Clay Aiken says he doesn’t have sexual urges, understands why people dislike his music

Clay Aiken remains one of the most fascinating people to come out of the American Idol franchise, and part of that is due to his simultaneous ubiquitousness and mysteriousness. Consider, for example, his vague interview with Good Morning America, where he finally cleared up questions about his sexual orientation by saying it “would not make any sense for me to” come out as gay.

As a result of that kind of vaguness, he remains infuriating to his detractors and completely endearing to his fans–and an endless source of great material for the press. On the occasion of Clay’s debut in Spamalot on Broadway, Ariel Levy profiles Clay for New York magazine. The piece is sure to make Claymates pop an artery in their necks thanks to Levy’s analysis and subtly insulting language (“quite the impressive little charity worker”; “Ahm” instead of “I’m”), but it’s also fascinating and insightful.

Among other things, Clay says he doesn’t have sexual urges (“Ah think maybe I don’t! I mean, not really. I’ve just kind of shut it off, maybe. Is that bad?”), understands those who don’t like his music (“If I went into a dance club–which I never do–and I heard Clay Aiken come on, I’d roll my eyes and get out. But you know what? I’m fine with being kind of vanilla!”), and claims he doesn’t know why middle-aged women are his primary fan base (I have a theory based on the concert I attended, but I’ll make you wait to buy my book, as soon as I finish writing it and sell it).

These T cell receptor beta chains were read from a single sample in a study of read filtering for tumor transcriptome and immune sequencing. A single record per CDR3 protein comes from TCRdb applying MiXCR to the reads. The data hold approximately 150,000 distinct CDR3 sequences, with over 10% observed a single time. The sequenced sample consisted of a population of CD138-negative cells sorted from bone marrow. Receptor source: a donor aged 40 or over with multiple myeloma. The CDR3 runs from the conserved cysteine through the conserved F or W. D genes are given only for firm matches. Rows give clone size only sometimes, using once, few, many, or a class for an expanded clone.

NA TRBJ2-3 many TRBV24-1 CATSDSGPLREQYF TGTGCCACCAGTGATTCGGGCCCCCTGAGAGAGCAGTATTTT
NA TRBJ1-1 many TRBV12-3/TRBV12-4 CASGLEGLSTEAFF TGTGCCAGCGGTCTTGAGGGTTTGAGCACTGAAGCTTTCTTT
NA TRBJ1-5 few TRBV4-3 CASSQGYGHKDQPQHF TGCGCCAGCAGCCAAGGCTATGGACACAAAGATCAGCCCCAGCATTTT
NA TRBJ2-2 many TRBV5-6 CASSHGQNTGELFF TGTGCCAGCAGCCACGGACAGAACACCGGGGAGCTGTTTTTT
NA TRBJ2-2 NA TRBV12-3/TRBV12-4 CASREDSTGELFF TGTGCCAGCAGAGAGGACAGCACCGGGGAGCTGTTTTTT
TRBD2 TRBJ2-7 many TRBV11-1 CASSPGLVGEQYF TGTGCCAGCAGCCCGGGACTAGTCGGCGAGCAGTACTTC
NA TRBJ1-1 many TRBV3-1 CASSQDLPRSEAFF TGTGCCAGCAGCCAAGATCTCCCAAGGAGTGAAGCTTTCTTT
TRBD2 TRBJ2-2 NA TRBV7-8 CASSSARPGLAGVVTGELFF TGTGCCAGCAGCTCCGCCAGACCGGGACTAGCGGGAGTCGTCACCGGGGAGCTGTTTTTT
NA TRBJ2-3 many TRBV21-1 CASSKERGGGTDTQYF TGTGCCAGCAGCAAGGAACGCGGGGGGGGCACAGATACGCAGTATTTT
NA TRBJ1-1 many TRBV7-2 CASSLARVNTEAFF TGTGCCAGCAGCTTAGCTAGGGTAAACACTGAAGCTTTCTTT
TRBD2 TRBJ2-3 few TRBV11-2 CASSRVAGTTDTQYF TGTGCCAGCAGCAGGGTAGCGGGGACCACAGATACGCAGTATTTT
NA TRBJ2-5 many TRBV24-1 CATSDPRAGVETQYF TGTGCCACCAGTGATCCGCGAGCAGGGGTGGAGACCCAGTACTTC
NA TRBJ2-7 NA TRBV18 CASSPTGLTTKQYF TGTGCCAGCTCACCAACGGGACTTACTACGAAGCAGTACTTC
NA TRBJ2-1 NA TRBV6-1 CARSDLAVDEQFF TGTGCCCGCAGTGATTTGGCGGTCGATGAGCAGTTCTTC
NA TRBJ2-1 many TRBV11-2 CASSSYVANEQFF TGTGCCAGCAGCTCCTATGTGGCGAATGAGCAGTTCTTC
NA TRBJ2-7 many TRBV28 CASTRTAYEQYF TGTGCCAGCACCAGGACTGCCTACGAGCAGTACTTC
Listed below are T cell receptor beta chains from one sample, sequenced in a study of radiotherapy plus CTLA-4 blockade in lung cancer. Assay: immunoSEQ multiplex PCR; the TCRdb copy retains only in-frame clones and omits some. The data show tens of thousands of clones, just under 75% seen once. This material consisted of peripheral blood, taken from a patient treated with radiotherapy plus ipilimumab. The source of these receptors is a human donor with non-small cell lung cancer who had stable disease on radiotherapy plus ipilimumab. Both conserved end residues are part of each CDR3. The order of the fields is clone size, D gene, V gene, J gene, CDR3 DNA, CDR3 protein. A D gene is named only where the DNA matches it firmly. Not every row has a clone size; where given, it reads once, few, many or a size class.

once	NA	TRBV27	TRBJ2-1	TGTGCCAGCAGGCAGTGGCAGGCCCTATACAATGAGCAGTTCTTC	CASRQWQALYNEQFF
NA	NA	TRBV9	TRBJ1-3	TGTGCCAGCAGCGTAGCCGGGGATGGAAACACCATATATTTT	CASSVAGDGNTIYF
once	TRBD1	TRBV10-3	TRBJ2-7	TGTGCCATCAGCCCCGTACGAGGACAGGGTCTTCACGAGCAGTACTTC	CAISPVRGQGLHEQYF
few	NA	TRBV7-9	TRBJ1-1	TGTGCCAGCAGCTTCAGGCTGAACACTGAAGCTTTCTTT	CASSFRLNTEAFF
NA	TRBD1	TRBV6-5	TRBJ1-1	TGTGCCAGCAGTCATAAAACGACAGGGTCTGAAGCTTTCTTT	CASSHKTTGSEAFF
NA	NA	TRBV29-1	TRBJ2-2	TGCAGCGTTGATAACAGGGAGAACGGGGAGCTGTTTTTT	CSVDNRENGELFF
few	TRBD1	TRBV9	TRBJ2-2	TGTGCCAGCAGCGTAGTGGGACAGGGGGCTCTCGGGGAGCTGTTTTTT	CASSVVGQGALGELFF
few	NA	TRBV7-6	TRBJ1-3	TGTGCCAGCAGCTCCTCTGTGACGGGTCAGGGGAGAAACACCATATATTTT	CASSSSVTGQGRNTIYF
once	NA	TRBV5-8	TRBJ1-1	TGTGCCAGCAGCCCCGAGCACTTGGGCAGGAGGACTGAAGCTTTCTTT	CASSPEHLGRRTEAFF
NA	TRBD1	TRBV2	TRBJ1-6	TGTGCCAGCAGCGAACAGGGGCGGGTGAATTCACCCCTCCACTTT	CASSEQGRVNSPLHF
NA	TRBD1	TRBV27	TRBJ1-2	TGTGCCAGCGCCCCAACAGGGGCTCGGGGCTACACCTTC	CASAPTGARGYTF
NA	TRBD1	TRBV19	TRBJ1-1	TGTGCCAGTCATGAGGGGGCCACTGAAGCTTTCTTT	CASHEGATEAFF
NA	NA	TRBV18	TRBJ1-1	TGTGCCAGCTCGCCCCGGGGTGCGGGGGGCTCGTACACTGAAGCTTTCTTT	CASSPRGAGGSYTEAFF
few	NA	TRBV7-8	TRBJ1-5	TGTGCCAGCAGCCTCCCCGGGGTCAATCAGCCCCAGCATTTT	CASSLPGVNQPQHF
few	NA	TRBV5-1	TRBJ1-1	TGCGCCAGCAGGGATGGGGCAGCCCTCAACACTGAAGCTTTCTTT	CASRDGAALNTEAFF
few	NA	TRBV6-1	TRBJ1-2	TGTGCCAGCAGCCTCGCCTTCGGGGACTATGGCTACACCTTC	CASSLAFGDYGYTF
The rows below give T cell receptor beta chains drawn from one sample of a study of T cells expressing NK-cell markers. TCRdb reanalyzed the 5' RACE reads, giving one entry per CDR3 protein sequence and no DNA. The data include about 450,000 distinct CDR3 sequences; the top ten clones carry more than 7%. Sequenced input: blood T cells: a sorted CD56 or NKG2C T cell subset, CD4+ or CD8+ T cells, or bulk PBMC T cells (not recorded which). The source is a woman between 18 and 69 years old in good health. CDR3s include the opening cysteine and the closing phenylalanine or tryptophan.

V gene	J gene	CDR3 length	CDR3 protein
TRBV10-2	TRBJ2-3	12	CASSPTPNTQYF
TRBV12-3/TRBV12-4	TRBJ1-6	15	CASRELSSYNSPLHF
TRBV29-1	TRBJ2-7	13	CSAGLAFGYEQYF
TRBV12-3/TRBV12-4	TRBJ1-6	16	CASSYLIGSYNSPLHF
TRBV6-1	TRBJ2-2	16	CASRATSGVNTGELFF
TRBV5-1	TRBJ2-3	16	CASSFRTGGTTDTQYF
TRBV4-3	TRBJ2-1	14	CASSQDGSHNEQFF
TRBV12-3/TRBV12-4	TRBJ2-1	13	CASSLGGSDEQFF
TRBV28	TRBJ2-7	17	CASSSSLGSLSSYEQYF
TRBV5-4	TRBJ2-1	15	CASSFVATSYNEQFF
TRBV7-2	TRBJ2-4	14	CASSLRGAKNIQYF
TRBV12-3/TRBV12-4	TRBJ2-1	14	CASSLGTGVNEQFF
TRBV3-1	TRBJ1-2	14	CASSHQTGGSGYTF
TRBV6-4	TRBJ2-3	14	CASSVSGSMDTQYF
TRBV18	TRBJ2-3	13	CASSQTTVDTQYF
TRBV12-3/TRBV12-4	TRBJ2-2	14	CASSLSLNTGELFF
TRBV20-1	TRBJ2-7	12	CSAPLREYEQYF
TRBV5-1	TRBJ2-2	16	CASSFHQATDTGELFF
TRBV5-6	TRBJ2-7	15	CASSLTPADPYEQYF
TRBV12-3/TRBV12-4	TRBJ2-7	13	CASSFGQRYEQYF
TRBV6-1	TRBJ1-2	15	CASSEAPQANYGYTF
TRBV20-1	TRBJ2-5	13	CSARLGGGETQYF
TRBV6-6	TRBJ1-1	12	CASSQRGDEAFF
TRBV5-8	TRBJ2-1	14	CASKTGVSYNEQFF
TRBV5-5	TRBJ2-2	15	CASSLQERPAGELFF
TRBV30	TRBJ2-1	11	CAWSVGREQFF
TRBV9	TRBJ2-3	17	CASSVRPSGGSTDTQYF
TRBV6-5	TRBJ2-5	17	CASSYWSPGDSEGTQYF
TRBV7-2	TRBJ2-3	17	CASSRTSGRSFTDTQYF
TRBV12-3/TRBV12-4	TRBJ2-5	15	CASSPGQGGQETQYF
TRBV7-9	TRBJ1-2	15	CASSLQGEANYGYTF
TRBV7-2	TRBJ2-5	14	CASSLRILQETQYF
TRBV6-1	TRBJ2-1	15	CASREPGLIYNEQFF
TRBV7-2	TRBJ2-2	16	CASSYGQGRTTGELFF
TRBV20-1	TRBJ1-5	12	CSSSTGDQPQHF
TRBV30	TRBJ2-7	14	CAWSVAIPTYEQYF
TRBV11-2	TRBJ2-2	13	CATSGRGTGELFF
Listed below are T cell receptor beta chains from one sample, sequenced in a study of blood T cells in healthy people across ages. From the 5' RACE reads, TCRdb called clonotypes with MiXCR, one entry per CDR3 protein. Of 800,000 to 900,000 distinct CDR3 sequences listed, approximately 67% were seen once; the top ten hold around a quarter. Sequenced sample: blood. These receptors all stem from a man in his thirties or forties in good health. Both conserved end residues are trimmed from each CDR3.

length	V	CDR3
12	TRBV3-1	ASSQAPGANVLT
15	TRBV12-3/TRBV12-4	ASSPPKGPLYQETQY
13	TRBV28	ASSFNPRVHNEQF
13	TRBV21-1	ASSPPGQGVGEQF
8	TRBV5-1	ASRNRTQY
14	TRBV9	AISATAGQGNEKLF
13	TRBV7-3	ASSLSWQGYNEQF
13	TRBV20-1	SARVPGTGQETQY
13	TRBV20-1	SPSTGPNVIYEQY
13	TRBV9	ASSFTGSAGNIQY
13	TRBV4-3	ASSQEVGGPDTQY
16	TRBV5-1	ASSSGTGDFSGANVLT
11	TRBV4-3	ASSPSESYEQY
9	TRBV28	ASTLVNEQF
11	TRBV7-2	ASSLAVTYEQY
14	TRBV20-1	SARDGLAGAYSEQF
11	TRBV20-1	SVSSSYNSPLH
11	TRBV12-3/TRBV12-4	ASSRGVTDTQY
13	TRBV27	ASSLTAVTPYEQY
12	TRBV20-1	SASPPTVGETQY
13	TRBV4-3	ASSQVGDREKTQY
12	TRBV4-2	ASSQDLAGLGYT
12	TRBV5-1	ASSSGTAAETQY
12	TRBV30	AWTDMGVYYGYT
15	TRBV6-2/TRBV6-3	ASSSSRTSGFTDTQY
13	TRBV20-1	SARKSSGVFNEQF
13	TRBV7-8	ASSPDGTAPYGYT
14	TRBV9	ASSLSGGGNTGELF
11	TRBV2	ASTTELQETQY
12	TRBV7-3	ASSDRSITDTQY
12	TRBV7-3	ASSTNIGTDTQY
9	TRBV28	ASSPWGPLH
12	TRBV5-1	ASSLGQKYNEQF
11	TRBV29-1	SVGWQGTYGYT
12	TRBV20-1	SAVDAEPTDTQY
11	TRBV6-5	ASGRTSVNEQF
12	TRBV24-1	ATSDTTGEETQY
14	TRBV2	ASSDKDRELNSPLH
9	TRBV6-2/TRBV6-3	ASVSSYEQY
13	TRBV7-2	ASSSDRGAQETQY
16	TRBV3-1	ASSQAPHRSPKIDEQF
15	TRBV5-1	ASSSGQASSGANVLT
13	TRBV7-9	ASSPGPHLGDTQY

In her analysis, Levy argues that “playing the hick dummy is definitely part of his shtick,” and that he “is married–to his brand, his team of staff, his celebrity, self-promotion. That’s what he was trying to tell me: He’s promosexual.” She also discusses his sexuality, saying, “Perhaps Clay Aiken is not a homosexual; not every person who is sexually thwarted is in the closet. But the thing that makes Aiken seem much younger than a nearly 30-year-old man is that he insists so incessantly that he is brimming with folksy self-acceptance when he so clearly doesn’t have a clue.”

The Happy Hickster [New York Magazine]

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about the writer

Andy Dehnart is a journalist who has covered reality television for more than 15 years and created reality blurred in 2000. A member of the Television Critics Association, his writing and criticism about television, culture, and media has appeared on NPR and in Playboy, Buzzfeed, and many other publications. Andy, 36, also directs the journalism program at Stetson University in Florida, where he teaches creative nonfiction and journalism. He has an M.F.A. in nonfiction writing and literature from Bennington College. More about reality blurred and Andy.